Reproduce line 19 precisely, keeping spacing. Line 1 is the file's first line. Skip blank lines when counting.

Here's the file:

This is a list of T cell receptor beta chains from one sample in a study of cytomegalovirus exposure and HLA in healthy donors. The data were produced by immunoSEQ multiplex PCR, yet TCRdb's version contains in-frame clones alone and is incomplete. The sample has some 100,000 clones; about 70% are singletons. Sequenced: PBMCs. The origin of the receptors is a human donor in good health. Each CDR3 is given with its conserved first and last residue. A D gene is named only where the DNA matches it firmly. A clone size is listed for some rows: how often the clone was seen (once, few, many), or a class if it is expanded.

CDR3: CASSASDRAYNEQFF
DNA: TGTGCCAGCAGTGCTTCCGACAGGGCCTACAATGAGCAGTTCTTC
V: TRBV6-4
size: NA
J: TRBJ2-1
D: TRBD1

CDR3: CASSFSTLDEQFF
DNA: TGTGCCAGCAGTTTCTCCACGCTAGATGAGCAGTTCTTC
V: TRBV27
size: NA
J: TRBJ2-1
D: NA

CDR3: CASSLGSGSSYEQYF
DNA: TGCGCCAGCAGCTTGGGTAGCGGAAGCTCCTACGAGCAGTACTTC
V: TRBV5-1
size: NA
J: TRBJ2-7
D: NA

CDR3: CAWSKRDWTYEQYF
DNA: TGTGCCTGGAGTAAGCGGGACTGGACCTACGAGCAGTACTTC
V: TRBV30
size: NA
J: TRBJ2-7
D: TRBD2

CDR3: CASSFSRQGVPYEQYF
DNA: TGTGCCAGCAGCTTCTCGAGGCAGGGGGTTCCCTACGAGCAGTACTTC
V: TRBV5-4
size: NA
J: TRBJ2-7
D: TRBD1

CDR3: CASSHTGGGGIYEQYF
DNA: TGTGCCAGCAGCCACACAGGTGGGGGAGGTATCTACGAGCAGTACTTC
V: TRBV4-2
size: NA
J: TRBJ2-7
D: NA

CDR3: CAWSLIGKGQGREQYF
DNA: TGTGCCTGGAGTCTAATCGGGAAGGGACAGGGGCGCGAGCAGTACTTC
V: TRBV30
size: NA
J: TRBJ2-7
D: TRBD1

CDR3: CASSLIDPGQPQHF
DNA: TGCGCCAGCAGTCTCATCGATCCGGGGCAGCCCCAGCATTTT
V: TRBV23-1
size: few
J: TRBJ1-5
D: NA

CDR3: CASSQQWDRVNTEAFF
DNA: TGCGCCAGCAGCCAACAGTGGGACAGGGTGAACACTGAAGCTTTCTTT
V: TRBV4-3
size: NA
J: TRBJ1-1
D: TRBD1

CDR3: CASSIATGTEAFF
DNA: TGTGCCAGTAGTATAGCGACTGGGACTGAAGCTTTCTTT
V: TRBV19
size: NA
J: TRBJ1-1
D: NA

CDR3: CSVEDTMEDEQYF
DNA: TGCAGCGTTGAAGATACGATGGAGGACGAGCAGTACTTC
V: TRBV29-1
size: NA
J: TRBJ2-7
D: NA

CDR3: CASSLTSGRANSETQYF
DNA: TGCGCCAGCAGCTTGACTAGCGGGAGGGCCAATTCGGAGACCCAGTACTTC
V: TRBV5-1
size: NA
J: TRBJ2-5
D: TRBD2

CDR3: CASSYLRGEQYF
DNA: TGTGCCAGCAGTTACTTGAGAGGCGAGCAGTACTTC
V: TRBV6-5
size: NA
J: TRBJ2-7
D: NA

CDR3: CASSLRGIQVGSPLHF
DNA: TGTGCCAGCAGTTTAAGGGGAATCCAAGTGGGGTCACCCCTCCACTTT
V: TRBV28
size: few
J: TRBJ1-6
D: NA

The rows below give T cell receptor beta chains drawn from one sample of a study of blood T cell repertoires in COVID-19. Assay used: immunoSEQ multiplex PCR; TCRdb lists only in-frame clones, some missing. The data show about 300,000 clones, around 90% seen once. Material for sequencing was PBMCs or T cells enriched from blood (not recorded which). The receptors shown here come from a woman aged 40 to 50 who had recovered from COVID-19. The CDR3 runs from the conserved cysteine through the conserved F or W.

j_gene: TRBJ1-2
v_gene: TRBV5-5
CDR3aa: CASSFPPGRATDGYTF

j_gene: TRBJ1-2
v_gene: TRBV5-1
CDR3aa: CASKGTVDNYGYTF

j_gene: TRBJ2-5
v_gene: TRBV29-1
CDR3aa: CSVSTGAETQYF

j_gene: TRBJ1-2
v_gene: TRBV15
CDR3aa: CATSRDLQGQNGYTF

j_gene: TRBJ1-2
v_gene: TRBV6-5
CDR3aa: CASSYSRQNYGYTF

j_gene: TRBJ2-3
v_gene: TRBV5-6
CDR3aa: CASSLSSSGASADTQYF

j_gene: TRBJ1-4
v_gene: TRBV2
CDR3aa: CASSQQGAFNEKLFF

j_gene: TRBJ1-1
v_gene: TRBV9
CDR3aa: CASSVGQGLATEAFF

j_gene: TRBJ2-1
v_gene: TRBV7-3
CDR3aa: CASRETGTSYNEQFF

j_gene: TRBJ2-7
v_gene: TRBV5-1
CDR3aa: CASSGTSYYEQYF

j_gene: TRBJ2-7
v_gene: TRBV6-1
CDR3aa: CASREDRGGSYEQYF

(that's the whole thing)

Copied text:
D: NA